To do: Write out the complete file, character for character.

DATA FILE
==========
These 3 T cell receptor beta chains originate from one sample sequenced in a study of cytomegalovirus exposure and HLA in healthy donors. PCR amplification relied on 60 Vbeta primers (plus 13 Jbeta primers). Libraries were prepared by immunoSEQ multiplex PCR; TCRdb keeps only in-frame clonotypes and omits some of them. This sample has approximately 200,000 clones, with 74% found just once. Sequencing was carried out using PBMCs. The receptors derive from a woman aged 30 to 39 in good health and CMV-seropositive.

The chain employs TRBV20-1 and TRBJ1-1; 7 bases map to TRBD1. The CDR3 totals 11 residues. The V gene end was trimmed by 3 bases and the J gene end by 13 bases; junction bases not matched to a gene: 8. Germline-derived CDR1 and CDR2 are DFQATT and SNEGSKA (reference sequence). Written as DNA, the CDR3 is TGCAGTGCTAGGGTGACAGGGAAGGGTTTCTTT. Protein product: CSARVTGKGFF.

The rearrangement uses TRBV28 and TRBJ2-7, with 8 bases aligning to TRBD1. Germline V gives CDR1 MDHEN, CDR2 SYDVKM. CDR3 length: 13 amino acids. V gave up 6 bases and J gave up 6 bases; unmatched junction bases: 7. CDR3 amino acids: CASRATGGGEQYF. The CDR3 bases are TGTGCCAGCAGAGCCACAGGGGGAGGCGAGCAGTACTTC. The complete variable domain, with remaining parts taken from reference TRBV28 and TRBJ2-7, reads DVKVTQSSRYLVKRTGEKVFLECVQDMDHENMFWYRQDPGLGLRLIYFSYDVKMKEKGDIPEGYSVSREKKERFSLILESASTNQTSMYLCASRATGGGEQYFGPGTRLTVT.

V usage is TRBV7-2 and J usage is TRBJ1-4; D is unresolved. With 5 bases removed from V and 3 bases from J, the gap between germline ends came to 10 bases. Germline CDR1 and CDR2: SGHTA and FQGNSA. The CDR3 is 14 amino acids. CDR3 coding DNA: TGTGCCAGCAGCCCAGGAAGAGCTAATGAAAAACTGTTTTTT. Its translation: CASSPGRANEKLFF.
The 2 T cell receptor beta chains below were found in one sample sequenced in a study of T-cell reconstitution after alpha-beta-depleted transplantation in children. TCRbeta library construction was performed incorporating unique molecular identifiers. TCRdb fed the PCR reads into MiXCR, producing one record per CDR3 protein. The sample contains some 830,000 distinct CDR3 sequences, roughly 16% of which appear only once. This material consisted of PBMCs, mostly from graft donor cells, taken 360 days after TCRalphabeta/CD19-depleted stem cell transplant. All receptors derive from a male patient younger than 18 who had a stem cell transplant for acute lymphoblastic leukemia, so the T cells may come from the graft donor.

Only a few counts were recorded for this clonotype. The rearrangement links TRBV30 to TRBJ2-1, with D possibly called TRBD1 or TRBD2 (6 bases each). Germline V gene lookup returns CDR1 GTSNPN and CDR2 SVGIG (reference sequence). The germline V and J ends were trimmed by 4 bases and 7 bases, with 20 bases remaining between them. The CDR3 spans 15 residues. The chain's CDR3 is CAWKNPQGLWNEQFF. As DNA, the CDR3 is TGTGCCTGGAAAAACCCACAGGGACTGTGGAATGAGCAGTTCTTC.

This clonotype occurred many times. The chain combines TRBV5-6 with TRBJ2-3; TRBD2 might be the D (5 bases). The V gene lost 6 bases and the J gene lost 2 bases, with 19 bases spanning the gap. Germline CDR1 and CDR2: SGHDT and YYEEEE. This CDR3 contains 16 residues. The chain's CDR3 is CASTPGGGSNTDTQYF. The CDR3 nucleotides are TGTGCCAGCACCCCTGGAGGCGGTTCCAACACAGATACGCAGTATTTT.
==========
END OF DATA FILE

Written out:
These 3 T cell receptor beta chains originate from one sample sequenced in a study of cytomegalovirus exposure and HLA in healthy donors. PCR amplification relied on 60 Vbeta primers (plus 13 Jbeta primers). Libraries were prepared by immunoSEQ multiplex PCR; TCRdb keeps only in-frame clonotypes and omits some of them. This sample has approximately 200,000 clones, with 74% found just once. Sequencing was carried out using PBMCs. The receptors derive from a woman aged 30 to 39 in good health and CMV-seropositive.

The chain employs TRBV20-1 and TRBJ1-1; 7 bases map to TRBD1. The CDR3 totals 11 residues. The V gene end was trimmed by 3 bases and the J gene end by 13 bases; junction bases not matched to a gene: 8. Germline-derived CDR1 and CDR2 are DFQATT and SNEGSKA (reference sequence). Written as DNA, the CDR3 is TGCAGTGCTAGGGTGACAGGGAAGGGTTTCTTT. Protein product: CSARVTGKGFF.

The rearrangement uses TRBV28 and TRBJ2-7, with 8 bases aligning to TRBD1. Germline V gives CDR1 MDHEN, CDR2 SYDVKM. CDR3 length: 13 amino acids. V gave up 6 bases and J gave up 6 bases; unmatched junction bases: 7. CDR3 amino acids: CASRATGGGEQYF. The CDR3 bases are TGTGCCAGCAGAGCCACAGGGGGAGGCGAGCAGTACTTC. The complete variable domain, with remaining parts taken from reference TRBV28 and TRBJ2-7, reads DVKVTQSSRYLVKRTGEKVFLECVQDMDHENMFWYRQDPGLGLRLIYFSYDVKMKEKGDIPEGYSVSREKKERFSLILESASTNQTSMYLCASRATGGGEQYFGPGTRLTVT.

V usage is TRBV7-2 and J usage is TRBJ1-4; D is unresolved. With 5 bases removed from V and 3 bases from J, the gap between germline ends came to 10 bases. Germline CDR1 and CDR2: SGHTA and FQGNSA. The CDR3 is 14 amino acids. CDR3 coding DNA: TGTGCCAGCAGCCCAGGAAGAGCTAATGAAAAACTGTTTTTT. Its translation: CASSPGRANEKLFF.
The 2 T cell receptor beta chains below were found in one sample sequenced in a study of T-cell reconstitution after alpha-beta-depleted transplantation in children. TCRbeta library construction was performed incorporating unique molecular identifiers. TCRdb fed the PCR reads into MiXCR, producing one record per CDR3 protein. The sample contains some 830,000 distinct CDR3 sequences, roughly 16% of which appear only once. This material consisted of PBMCs, mostly from graft donor cells, taken 360 days after TCRalphabeta/CD19-depleted stem cell transplant. All receptors derive from a male patient younger than 18 who had a stem cell transplant for acute lymphoblastic leukemia, so the T cells may come from the graft donor.

Only a few counts were recorded for this clonotype. The rearrangement links TRBV30 to TRBJ2-1, with D possibly called TRBD1 or TRBD2 (6 bases each). Germline V gene lookup returns CDR1 GTSNPN and CDR2 SVGIG (reference sequence). The germline V and J ends were trimmed by 4 bases and 7 bases, with 20 bases remaining between them. The CDR3 spans 15 residues. The chain's CDR3 is CAWKNPQGLWNEQFF. As DNA, the CDR3 is TGTGCCTGGAAAAACCCACAGGGACTGTGGAATGAGCAGTTCTTC.

This clonotype occurred many times. The chain combines TRBV5-6 with TRBJ2-3; TRBD2 might be the D (5 bases). The V gene lost 6 bases and the J gene lost 2 bases, with 19 bases spanning the gap. Germline CDR1 and CDR2: SGHDT and YYEEEE. This CDR3 contains 16 residues. The chain's CDR3 is CASTPGGGSNTDTQYF. The CDR3 nucleotides are TGTGCCAGCACCCCTGGAGGCGGTTCCAACACAGATACGCAGTATTTT.